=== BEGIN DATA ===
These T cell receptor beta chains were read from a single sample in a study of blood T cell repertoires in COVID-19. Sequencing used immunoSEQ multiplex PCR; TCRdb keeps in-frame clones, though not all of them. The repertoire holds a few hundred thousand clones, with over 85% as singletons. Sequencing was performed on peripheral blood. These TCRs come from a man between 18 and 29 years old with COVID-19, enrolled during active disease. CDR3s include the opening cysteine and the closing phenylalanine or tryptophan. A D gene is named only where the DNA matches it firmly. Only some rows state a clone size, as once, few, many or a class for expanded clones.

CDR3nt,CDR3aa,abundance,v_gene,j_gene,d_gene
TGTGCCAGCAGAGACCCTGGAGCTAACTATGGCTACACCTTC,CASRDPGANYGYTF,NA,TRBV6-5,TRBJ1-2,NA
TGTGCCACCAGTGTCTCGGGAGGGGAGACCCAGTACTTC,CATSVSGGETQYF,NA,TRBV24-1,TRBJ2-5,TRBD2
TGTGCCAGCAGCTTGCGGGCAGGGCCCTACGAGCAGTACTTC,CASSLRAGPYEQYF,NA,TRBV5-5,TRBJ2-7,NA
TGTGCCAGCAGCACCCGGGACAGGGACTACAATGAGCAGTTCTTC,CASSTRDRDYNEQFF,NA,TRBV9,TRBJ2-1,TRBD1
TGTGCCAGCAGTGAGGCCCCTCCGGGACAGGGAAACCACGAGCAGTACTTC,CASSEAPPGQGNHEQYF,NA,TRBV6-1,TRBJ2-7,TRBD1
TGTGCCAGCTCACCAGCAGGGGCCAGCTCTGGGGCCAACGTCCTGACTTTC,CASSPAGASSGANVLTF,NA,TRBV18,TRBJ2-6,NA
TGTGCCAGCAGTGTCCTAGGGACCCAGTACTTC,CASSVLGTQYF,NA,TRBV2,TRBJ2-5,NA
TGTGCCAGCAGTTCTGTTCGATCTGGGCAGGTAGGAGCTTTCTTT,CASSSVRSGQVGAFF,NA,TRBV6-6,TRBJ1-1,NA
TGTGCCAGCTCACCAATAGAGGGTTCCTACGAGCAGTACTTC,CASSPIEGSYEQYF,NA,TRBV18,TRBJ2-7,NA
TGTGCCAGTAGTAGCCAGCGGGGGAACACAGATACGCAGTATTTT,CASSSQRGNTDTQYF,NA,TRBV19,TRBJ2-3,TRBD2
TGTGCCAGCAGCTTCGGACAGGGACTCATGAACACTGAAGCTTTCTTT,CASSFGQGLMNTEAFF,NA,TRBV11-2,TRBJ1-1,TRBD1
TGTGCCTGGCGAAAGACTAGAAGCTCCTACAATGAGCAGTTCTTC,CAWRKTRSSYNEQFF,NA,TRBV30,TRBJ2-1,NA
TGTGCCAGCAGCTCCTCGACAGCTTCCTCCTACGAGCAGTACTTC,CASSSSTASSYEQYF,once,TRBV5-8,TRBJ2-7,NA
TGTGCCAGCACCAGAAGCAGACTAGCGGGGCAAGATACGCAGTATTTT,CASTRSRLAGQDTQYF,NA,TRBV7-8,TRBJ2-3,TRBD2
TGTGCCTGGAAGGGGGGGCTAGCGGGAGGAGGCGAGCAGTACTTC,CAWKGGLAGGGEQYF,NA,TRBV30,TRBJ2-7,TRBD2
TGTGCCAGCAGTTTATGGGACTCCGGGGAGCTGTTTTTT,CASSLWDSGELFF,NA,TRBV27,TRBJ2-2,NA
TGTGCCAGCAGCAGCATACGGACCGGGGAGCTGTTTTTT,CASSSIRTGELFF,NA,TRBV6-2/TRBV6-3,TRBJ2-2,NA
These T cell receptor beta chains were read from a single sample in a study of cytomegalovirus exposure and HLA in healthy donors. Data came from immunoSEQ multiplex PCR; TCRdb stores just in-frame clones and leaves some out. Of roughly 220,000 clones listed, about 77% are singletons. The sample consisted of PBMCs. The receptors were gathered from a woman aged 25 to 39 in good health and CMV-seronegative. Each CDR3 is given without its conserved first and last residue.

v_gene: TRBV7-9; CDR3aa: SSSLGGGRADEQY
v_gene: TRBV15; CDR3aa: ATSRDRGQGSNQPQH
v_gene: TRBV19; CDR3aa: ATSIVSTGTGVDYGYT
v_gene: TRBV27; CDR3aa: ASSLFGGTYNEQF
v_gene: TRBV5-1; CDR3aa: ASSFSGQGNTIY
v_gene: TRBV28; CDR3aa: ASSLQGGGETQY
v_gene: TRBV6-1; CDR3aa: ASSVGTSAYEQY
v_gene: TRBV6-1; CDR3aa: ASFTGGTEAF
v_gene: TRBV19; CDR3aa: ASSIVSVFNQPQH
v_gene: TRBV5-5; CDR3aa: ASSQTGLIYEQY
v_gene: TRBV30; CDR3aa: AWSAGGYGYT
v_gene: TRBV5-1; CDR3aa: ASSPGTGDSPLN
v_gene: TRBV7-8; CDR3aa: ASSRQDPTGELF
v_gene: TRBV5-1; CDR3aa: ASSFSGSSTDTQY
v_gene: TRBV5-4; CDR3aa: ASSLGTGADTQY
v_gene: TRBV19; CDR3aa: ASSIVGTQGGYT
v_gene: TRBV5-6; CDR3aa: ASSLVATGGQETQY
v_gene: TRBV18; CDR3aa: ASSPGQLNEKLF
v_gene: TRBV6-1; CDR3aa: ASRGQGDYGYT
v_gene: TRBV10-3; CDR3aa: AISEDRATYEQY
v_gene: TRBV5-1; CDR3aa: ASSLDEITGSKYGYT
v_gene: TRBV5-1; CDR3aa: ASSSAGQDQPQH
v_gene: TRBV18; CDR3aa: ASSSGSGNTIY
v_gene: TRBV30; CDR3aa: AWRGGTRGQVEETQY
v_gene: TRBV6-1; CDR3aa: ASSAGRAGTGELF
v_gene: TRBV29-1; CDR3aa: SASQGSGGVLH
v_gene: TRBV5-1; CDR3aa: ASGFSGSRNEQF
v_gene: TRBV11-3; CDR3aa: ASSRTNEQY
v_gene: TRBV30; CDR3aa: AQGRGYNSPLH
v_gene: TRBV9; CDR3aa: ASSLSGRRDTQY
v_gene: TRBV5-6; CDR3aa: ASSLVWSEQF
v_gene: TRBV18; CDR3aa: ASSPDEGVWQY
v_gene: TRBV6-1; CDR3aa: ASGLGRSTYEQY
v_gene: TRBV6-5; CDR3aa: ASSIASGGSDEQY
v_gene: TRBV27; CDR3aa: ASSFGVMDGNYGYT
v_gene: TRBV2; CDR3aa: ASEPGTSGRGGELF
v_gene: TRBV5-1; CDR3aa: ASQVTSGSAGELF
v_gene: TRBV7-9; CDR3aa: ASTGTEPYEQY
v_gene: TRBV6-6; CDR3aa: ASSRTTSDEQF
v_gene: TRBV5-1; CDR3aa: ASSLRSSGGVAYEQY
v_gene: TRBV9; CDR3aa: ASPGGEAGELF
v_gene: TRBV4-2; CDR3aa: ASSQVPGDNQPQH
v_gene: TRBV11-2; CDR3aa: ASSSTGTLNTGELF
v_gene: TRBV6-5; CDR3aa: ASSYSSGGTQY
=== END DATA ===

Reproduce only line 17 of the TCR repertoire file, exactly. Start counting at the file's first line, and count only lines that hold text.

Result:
TGTGCCTGGAAGGGGGGGCTAGCGGGAGGAGGCGAGCAGTACTTC,CAWKGGLAGGGEQYF,NA,TRBV30,TRBJ2-7,TRBD2